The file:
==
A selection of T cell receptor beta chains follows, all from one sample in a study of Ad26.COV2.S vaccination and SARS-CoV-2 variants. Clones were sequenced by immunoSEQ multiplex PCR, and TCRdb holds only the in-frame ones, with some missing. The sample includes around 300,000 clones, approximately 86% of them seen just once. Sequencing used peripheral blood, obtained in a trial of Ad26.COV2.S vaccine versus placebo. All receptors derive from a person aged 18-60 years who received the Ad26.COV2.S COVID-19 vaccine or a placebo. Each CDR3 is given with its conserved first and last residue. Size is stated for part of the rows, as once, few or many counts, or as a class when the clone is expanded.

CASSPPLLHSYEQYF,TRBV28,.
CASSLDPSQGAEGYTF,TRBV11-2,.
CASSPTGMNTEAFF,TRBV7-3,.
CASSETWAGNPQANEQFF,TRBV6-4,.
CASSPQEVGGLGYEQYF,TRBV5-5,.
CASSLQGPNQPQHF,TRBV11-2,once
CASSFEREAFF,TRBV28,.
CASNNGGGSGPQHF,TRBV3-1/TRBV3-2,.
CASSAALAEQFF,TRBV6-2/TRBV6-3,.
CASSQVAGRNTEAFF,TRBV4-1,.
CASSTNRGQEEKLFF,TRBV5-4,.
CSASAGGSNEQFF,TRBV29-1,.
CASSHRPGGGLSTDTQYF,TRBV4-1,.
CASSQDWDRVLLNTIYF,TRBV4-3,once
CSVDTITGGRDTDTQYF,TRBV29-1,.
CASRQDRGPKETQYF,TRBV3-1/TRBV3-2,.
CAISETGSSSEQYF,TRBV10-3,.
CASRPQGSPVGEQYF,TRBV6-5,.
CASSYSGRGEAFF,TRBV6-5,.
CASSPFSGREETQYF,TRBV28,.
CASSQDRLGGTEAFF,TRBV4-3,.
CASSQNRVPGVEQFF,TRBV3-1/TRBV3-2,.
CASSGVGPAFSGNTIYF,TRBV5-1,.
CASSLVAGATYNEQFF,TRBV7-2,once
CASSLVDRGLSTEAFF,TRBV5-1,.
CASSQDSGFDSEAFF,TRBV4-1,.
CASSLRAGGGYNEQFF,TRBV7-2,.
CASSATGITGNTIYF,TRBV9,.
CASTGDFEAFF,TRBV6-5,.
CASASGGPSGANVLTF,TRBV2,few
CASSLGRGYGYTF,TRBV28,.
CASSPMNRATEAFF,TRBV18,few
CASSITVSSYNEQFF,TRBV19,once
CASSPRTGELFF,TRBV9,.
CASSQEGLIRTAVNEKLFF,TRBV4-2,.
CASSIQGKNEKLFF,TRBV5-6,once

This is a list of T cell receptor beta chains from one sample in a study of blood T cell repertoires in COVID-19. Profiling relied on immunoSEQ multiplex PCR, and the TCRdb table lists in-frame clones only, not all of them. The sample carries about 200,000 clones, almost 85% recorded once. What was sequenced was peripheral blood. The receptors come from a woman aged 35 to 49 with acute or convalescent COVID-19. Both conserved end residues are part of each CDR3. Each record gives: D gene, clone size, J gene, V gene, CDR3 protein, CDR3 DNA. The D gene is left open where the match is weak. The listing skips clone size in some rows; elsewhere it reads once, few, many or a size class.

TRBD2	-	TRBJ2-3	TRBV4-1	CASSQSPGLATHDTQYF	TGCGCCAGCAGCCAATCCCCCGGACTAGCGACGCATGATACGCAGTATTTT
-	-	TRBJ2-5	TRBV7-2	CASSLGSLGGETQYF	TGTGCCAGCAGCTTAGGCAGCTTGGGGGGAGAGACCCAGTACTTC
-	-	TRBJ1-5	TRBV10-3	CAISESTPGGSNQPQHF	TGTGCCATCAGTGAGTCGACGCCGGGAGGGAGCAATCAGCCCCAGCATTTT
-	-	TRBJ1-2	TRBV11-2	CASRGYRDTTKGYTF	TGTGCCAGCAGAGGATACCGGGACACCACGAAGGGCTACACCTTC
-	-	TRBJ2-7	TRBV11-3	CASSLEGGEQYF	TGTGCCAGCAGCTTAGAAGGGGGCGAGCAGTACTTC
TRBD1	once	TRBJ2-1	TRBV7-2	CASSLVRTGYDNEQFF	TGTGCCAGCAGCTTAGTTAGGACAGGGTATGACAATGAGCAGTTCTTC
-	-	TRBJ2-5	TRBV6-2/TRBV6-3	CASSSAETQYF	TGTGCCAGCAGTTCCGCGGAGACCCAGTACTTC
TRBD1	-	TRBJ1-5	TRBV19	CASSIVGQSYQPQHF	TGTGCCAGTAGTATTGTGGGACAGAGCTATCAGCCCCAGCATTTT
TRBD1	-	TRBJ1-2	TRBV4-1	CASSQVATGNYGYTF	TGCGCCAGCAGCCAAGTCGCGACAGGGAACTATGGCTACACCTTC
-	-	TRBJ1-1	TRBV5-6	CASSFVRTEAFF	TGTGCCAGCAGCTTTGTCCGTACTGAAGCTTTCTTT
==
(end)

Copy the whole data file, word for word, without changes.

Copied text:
A selection of T cell receptor beta chains follows, all from one sample in a study of Ad26.COV2.S vaccination and SARS-CoV-2 variants. Clones were sequenced by immunoSEQ multiplex PCR, and TCRdb holds only the in-frame ones, with some missing. The sample includes around 300,000 clones, approximately 86% of them seen just once. Sequencing used peripheral blood, obtained in a trial of Ad26.COV2.S vaccine versus placebo. All receptors derive from a person aged 18-60 years who received the Ad26.COV2.S COVID-19 vaccine or a placebo. Each CDR3 is given with its conserved first and last residue. Size is stated for part of the rows, as once, few or many counts, or as a class when the clone is expanded.

CASSPPLLHSYEQYF,TRBV28,.
CASSLDPSQGAEGYTF,TRBV11-2,.
CASSPTGMNTEAFF,TRBV7-3,.
CASSETWAGNPQANEQFF,TRBV6-4,.
CASSPQEVGGLGYEQYF,TRBV5-5,.
CASSLQGPNQPQHF,TRBV11-2,once
CASSFEREAFF,TRBV28,.
CASNNGGGSGPQHF,TRBV3-1/TRBV3-2,.
CASSAALAEQFF,TRBV6-2/TRBV6-3,.
CASSQVAGRNTEAFF,TRBV4-1,.
CASSTNRGQEEKLFF,TRBV5-4,.
CSASAGGSNEQFF,TRBV29-1,.
CASSHRPGGGLSTDTQYF,TRBV4-1,.
CASSQDWDRVLLNTIYF,TRBV4-3,once
CSVDTITGGRDTDTQYF,TRBV29-1,.
CASRQDRGPKETQYF,TRBV3-1/TRBV3-2,.
CAISETGSSSEQYF,TRBV10-3,.
CASRPQGSPVGEQYF,TRBV6-5,.
CASSYSGRGEAFF,TRBV6-5,.
CASSPFSGREETQYF,TRBV28,.
CASSQDRLGGTEAFF,TRBV4-3,.
CASSQNRVPGVEQFF,TRBV3-1/TRBV3-2,.
CASSGVGPAFSGNTIYF,TRBV5-1,.
CASSLVAGATYNEQFF,TRBV7-2,once
CASSLVDRGLSTEAFF,TRBV5-1,.
CASSQDSGFDSEAFF,TRBV4-1,.
CASSLRAGGGYNEQFF,TRBV7-2,.
CASSATGITGNTIYF,TRBV9,.
CASTGDFEAFF,TRBV6-5,.
CASASGGPSGANVLTF,TRBV2,few
CASSLGRGYGYTF,TRBV28,.
CASSPMNRATEAFF,TRBV18,few
CASSITVSSYNEQFF,TRBV19,once
CASSPRTGELFF,TRBV9,.
CASSQEGLIRTAVNEKLFF,TRBV4-2,.
CASSIQGKNEKLFF,TRBV5-6,once

This is a list of T cell receptor beta chains from one sample in a study of blood T cell repertoires in COVID-19. Profiling relied on immunoSEQ multiplex PCR, and the TCRdb table lists in-frame clones only, not all of them. The sample carries about 200,000 clones, almost 85% recorded once. What was sequenced was peripheral blood. The receptors come from a woman aged 35 to 49 with acute or convalescent COVID-19. Both conserved end residues are part of each CDR3. Each record gives: D gene, clone size, J gene, V gene, CDR3 protein, CDR3 DNA. The D gene is left open where the match is weak. The listing skips clone size in some rows; elsewhere it reads once, few, many or a size class.

TRBD2	-	TRBJ2-3	TRBV4-1	CASSQSPGLATHDTQYF	TGCGCCAGCAGCCAATCCCCCGGACTAGCGACGCATGATACGCAGTATTTT
-	-	TRBJ2-5	TRBV7-2	CASSLGSLGGETQYF	TGTGCCAGCAGCTTAGGCAGCTTGGGGGGAGAGACCCAGTACTTC
-	-	TRBJ1-5	TRBV10-3	CAISESTPGGSNQPQHF	TGTGCCATCAGTGAGTCGACGCCGGGAGGGAGCAATCAGCCCCAGCATTTT
-	-	TRBJ1-2	TRBV11-2	CASRGYRDTTKGYTF	TGTGCCAGCAGAGGATACCGGGACACCACGAAGGGCTACACCTTC
-	-	TRBJ2-7	TRBV11-3	CASSLEGGEQYF	TGTGCCAGCAGCTTAGAAGGGGGCGAGCAGTACTTC
TRBD1	once	TRBJ2-1	TRBV7-2	CASSLVRTGYDNEQFF	TGTGCCAGCAGCTTAGTTAGGACAGGGTATGACAATGAGCAGTTCTTC
-	-	TRBJ2-5	TRBV6-2/TRBV6-3	CASSSAETQYF	TGTGCCAGCAGTTCCGCGGAGACCCAGTACTTC
TRBD1	-	TRBJ1-5	TRBV19	CASSIVGQSYQPQHF	TGTGCCAGTAGTATTGTGGGACAGAGCTATCAGCCCCAGCATTTT
TRBD1	-	TRBJ1-2	TRBV4-1	CASSQVATGNYGYTF	TGCGCCAGCAGCCAAGTCGCGACAGGGAACTATGGCTACACCTTC
-	-	TRBJ1-1	TRBV5-6	CASSFVRTEAFF	TGTGCCAGCAGCTTTGTCCGTACTGAAGCTTTCTTT